In the next 2.5 years the Nasdaq Composite Index would go on to lose 78% of its value.
Now, after a wild ride lasting over 15 years, the Nasdaq has finally broken its previous record, closing at 5056.06 on April 23, 2015. While this fact by itself doesn’t mean much for value investors, it does present a good opportunity to look back and reflect at the differences between the Nasdaq during the Dot-Com Bubble and the Nasdaq today.
March 10, 2000: The P/E ratio for the Nasdaq peaked at 194x. Valuations for some of the most hyped stocks were even worse: for example, the 8th largest Nasdaq-listed company by market cap was Yahoo, which traded at 1,781x its LTM earnings.
April 23, 2015: The P/E ratio for the Nasdaq sits at 23x (for comparison, the P/E ratio for the S&P 500 – which historically has averaged about 15x – is at 21x today).
March 10, 2000: Most of the dot-com stocks leading up to 2000 were bleeding cash, relying solely on invested capital to fund their growth and operations.
April 23, 2015: Nasdaq companies today are generally much more solid financially. It’s estimated that Nasdaq tech companies have $500 billion in cash. Apple alone has about $25 billion.
March 10, 2000: 69% of the Nasdaq in 2000 was comprised of technology stocks.
April 23, 2015: 42% of the Nasdaq today is comprised of technology stocks, followed by consumer services (21%), and healthcare (17%).
March 10, 2000: 4,715 listed companies.
April 23, 2015: 2,565 listed companies.
March 10, 2000: The 10 largest companies by market cap, in order, were: Microsoft, Cisco, Intel, Oracle, Sun Microsystems, Dell, Qualcomm, Yahoo, Applied Material, and Uniphase.
April 23, 2015: Only 3 of the 10 largest companies remain in the top 10 today (Microsoft, Cisco Systems, and Intel). The other 7 no longer exist on the Nasdaq exchange (whether through M&A, bankruptcy, delistings, or moves to other exchanges).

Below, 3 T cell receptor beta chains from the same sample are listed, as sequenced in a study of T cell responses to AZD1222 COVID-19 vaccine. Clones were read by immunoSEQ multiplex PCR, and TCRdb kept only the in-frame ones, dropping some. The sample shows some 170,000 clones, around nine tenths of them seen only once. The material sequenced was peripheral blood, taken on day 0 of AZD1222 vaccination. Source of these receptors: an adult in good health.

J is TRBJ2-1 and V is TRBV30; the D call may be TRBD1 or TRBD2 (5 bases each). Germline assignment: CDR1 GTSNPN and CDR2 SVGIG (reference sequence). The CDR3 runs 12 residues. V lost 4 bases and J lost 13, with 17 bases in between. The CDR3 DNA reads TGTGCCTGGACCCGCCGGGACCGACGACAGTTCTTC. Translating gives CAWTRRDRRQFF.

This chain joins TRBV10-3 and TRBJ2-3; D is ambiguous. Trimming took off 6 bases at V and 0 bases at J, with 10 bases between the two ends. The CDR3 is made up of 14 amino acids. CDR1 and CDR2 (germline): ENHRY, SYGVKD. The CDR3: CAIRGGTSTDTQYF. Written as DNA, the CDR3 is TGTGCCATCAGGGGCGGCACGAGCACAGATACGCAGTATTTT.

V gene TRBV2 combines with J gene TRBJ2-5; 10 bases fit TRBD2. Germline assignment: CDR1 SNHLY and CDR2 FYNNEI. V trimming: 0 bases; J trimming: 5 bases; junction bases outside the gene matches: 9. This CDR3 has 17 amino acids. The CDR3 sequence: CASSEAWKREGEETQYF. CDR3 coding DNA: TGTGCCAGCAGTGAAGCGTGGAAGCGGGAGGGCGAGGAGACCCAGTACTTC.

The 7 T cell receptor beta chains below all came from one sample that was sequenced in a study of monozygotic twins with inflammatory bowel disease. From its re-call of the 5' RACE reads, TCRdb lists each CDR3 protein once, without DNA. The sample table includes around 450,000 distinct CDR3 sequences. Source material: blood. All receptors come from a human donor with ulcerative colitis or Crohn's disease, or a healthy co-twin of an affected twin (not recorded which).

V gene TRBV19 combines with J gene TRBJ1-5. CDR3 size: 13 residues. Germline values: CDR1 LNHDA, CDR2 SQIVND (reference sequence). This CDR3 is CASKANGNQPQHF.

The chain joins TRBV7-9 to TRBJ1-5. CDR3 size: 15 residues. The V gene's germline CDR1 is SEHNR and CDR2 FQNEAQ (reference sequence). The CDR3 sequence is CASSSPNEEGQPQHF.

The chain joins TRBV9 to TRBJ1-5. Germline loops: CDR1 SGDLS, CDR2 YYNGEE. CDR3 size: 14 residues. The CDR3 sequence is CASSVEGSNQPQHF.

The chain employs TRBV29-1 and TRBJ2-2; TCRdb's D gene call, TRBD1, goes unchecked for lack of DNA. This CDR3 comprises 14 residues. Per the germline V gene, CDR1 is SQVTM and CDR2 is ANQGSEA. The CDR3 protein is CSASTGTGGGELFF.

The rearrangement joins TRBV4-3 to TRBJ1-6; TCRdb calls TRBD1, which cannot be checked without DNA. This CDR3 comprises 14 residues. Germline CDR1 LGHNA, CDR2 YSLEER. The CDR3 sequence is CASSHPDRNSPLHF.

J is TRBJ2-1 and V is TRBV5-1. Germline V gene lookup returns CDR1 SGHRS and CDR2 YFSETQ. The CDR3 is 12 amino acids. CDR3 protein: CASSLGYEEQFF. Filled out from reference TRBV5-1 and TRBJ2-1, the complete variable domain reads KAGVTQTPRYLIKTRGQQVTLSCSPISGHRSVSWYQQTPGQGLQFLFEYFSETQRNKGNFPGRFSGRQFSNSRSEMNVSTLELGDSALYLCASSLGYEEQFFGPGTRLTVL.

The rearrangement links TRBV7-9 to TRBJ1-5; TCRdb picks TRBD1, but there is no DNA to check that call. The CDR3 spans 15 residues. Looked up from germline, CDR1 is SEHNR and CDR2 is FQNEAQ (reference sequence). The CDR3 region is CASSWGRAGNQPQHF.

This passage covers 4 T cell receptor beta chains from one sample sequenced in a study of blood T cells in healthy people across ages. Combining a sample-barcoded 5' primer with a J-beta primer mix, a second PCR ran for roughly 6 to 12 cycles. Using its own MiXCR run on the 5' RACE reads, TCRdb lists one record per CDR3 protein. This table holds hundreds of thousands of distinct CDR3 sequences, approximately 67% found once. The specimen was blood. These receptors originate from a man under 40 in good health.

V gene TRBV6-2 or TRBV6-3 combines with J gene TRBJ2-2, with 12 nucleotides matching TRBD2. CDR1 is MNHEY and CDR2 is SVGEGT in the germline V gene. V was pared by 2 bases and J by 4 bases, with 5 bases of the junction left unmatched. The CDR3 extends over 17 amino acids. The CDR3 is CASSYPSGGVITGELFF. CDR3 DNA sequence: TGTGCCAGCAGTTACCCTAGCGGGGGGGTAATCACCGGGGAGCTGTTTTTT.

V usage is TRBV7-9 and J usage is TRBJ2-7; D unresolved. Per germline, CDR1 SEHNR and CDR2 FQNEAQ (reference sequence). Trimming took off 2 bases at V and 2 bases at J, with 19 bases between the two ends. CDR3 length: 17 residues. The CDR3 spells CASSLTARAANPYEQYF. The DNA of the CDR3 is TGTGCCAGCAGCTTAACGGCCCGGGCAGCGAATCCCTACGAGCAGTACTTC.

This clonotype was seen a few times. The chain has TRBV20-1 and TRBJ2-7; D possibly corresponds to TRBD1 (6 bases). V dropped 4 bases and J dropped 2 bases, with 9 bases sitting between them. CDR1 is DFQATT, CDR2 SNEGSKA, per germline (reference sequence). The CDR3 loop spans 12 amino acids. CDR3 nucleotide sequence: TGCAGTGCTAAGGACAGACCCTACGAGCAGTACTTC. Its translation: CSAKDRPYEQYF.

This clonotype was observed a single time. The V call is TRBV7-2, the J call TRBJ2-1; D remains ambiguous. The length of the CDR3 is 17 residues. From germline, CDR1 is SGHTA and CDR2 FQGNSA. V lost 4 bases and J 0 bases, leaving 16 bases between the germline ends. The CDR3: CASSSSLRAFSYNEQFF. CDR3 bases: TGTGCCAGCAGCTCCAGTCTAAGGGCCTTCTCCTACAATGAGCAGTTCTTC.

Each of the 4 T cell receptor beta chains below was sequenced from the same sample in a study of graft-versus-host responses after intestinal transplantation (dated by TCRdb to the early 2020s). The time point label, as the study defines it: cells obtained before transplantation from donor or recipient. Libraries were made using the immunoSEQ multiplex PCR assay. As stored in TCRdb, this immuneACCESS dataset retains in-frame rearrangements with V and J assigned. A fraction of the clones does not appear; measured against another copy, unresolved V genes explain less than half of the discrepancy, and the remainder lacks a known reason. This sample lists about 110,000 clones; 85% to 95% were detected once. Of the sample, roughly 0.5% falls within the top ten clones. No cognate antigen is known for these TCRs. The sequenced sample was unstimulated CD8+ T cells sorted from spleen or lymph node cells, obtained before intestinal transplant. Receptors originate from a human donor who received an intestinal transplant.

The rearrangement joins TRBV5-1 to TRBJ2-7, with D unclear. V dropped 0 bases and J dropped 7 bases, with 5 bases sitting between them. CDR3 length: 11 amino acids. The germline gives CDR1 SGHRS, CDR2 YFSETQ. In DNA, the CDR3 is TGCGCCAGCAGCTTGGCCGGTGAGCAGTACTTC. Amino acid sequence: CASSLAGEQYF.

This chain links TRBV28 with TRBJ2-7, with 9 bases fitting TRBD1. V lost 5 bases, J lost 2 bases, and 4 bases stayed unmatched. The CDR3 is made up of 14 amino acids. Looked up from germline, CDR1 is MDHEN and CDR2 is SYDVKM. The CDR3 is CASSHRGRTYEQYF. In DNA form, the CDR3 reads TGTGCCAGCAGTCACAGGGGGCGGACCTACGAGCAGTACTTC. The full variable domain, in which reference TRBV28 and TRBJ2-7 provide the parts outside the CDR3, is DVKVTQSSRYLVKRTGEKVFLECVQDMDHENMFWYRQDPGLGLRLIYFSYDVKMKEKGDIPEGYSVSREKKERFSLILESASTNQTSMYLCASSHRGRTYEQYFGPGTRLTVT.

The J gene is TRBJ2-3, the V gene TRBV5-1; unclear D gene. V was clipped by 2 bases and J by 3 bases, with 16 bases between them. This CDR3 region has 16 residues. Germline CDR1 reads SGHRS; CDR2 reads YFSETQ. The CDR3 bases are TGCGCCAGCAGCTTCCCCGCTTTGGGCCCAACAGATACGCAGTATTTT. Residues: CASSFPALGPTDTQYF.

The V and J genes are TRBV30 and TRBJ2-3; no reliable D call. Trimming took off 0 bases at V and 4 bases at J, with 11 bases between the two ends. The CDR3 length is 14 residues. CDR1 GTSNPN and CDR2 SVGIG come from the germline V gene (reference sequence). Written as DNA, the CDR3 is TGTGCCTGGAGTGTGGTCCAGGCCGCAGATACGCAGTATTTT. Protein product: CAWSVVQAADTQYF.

The Biggest Difference and a Word of Caution
The biggest difference between 2000 and 2015 is that, for the most part, the irrational exuberance that pervaded the markets during the dot-com boom doesn’t exist today (but really, will we ever see 200x P/E multiples across the board again?).
In the lead up to the market crash, investors were throwing money at any company that had a website. Today, both investors and the companies themselves are much more mature.
This isn’t at all to say that the Nasdaq is undervalued or even properly valued right now. And many high-profile stocks like Twitter – or soon to be public stocks like Pinterest and Uber – don’t even generate any earnings, despite their billion-dollar-plus valuations.
Other stocks will simply never live up to the high growth rates current market valuations are implying (for example, Netflix and Amazon both have P/E ratios of over 100).
There’s nothing wrong with owning “growth” stocks if the price is right (I own shares of Google, Microsoft, and Apple). But value investors should be reminded that if a stock’s purchase price will only make sense if the company lives up to an astronomical growth rate, then it’s no longer an investment – it’s speculation.